The role of trade linkages in contagion has been explored by Eichengreen, Rose, and Wyplosz (1996) for industrial countries during the ERM crisis, and by Glick and Rose, (1998) more generally and especially for emerging market economies. See also Van Rijckeghem and Weder (1999a). For a theoretical analysis of the welfare effects of trade contagion, see Corsetti, Pesenti, and Roubini (1999).

6

The role of financial linkages in contagion has also been explored, inter alia, by IMF (1999), Baig and Goldfajn (1999), Bussiere and Mulder (1999), and Gelos and Sahay (1999). For the role of mutual funds as a channel of financial spillover, see Borenzstein and Gelos (1999), Levy-Yeyati and Ubide (1999), and Frankel and Schmukler (1996). For a theoretical model of financial linkages that could support the common creditor argument, see Allen and Gale (1999) and Lagunoff and Schreft (1998). For a model of financial contagion via rebalancing of portfolio for risk-management reasons, see Choueiri (1999).

7

See Calvo (1997, 1999); Sachs, Tornell and Velasco (1996); and Tornell (1998). For models on the information effects and financial contagion, see Huang and Xu (1998) and Calvo and Mendoza (1999). For a model of contagion due to political effects, see Drazen (1998).

9

For example, Frankel and Rose (1996) define a “currency crash” as a nominal depreciation of the currency of at least 25 percent in a year, along with a 10 percent increase from the previous year in the rate of depreciation. The latter condition is included so as to omit from currency crashes the large trend depreciations of high-inflation countries.

10

Among others, see Eichengreen, Rose, and Wyplosz (1996) and Kaminsky and Reinhart (1996). As in the latter, interest rates are excluded from the index because of the lack of comparable, market-determined interest rate data for many of the emerging market economies for the full sample period.

11

See Appendix I for the list of countries and more details on data construction and sources. The group of countries include 20 industrial countries and 41 emerging market economies. Germany and the United States serve as the reference countries for the European (other than Russia) and the non-European economies, respectively, and are therefore not included in the sample.

12

For the Russian crisis, the crisis period is only four months because the data sample ends in November 1998.

13

For CRIHIGH (CRILOW), the threshold is 1.96 (1.28) times the pooled standard deviation of the calculated index plus the pooled mean of the index, so that 2½ (10) percent of the monthly index values will exceed that threshold if the values are distributed normally. See Appendix I for details on the composition of the indices with additional financial market variables.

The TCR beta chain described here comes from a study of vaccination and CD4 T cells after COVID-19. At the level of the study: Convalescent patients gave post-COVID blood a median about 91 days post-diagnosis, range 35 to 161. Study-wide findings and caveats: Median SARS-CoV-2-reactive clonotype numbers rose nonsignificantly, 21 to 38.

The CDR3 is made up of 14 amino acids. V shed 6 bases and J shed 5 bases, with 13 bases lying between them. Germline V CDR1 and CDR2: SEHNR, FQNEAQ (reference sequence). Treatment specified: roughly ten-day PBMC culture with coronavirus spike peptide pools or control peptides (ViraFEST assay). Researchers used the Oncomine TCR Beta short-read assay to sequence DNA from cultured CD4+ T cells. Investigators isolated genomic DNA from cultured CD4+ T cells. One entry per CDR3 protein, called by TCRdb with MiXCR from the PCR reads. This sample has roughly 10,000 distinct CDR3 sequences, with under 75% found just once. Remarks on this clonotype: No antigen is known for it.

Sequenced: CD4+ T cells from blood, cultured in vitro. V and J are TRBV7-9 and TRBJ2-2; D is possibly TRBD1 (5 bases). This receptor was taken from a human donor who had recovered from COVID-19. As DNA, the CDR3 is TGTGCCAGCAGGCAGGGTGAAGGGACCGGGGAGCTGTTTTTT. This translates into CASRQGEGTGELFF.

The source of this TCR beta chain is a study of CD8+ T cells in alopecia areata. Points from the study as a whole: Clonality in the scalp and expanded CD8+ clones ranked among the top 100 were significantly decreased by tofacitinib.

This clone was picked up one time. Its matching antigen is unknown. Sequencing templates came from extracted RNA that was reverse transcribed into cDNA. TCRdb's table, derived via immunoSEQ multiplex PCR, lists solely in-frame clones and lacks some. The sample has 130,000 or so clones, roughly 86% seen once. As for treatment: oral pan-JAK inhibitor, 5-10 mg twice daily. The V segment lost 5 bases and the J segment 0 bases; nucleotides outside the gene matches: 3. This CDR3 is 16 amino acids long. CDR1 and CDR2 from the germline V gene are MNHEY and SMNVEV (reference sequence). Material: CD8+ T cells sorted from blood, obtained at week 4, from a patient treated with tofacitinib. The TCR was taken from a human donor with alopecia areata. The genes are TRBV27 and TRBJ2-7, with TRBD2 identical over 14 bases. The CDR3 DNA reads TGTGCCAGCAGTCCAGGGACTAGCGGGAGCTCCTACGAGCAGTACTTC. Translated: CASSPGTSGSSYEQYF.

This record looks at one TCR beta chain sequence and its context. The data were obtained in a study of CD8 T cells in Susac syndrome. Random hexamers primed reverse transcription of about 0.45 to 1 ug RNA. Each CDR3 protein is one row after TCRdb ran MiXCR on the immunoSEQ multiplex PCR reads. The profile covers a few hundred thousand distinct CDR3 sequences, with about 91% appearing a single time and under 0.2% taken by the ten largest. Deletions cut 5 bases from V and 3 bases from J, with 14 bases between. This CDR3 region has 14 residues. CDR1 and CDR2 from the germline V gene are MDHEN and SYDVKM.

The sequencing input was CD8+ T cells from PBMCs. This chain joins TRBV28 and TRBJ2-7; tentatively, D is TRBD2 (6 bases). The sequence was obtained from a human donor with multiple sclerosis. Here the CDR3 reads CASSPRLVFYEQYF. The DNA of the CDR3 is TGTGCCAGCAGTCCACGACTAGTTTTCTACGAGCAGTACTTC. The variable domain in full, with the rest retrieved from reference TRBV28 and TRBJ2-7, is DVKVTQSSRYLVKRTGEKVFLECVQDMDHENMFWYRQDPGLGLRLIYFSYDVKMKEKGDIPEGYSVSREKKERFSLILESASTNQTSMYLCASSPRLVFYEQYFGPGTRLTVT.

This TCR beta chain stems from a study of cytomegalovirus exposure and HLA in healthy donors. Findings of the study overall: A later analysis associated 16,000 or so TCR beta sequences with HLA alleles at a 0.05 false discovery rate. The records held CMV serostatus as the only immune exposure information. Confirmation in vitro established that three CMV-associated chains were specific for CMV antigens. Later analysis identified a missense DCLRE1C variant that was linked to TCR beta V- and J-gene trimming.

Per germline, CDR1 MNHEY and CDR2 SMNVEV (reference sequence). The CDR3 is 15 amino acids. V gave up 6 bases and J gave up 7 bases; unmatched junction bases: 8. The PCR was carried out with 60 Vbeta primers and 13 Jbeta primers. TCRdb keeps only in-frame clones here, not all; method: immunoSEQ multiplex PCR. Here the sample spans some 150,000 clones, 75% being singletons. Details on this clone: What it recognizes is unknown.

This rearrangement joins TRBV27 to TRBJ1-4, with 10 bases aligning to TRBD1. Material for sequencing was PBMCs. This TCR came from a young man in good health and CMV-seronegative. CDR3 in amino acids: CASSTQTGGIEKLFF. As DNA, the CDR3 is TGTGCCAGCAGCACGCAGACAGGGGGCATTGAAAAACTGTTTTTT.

14

For a list of these countries, see Appendix II. Appendix II also lists countries which suffer from crises identified by using the alternative indices.

15

The Middle East and Africa region has experienced a larger incidence of crises than other regions because several of the countries in this region have relatively volatile international reserves. As a result, the incidence of crises for these economies may be biased somewhat upward.

16

See Appendix I for precise definitions of these variables.

17

Averages including only the ERM crisis for the industrial countries are not substantially different in general from the industrial country averages, and averages pooling all global crises for the emerging market economies or pooling only the Mexican and Asian crises for the emerging market economies are not substantially different in general from the emerging market country averages.

18

Univariate probit regressions of a crisis dummy variable on the variables discussed below yield almost identical results, in terms of statistical significance, to those obtained from differences between averages of variables of crisis and noncrisis countries.

19

Banking crises may only be a lagging indicator of banking sector problems. See IMF (1998) for a more complete discussion of this issue. The data set for banking crises is described in Aziz, Caramazza, and Salgado (1999) and in IMF (1998). It was augmented to cover the additional 10 countries included in the analysis of this paper.

20

Other studies, however, have found that other domestic macroeconomic variables may be significantly different in crisis and noncrisis countries. For example, Frankel and Rose (1996) found that public sector debt as a share of total debt helps to predict crises one year in advance, Edwards (1989) found that the fiscal deficit in the three years prior to a devaluation is higher for those countries that devalue than for a control group, and Tornell (1999) found that excess money growth plays a role in countries most affected by the Mexican and Asian crises.

21

Data on short-term and total external debt are not available for industrial countries.

22

These data are proxied by lending from Bank for International Settlements-reporting banks and are available only for the Mexican, Asian, and Russian crises and generally only for emerging market economies. The results for industrial countries rely on data from only 5 of the 20 countries. The common creditor in the Mexican crisis was the United States; in the Asian crisis, Japan; and in the Russian crisis, Germany. Replacing Germany with the United States as primary lender in the case of the Russian crisis yielded similar results.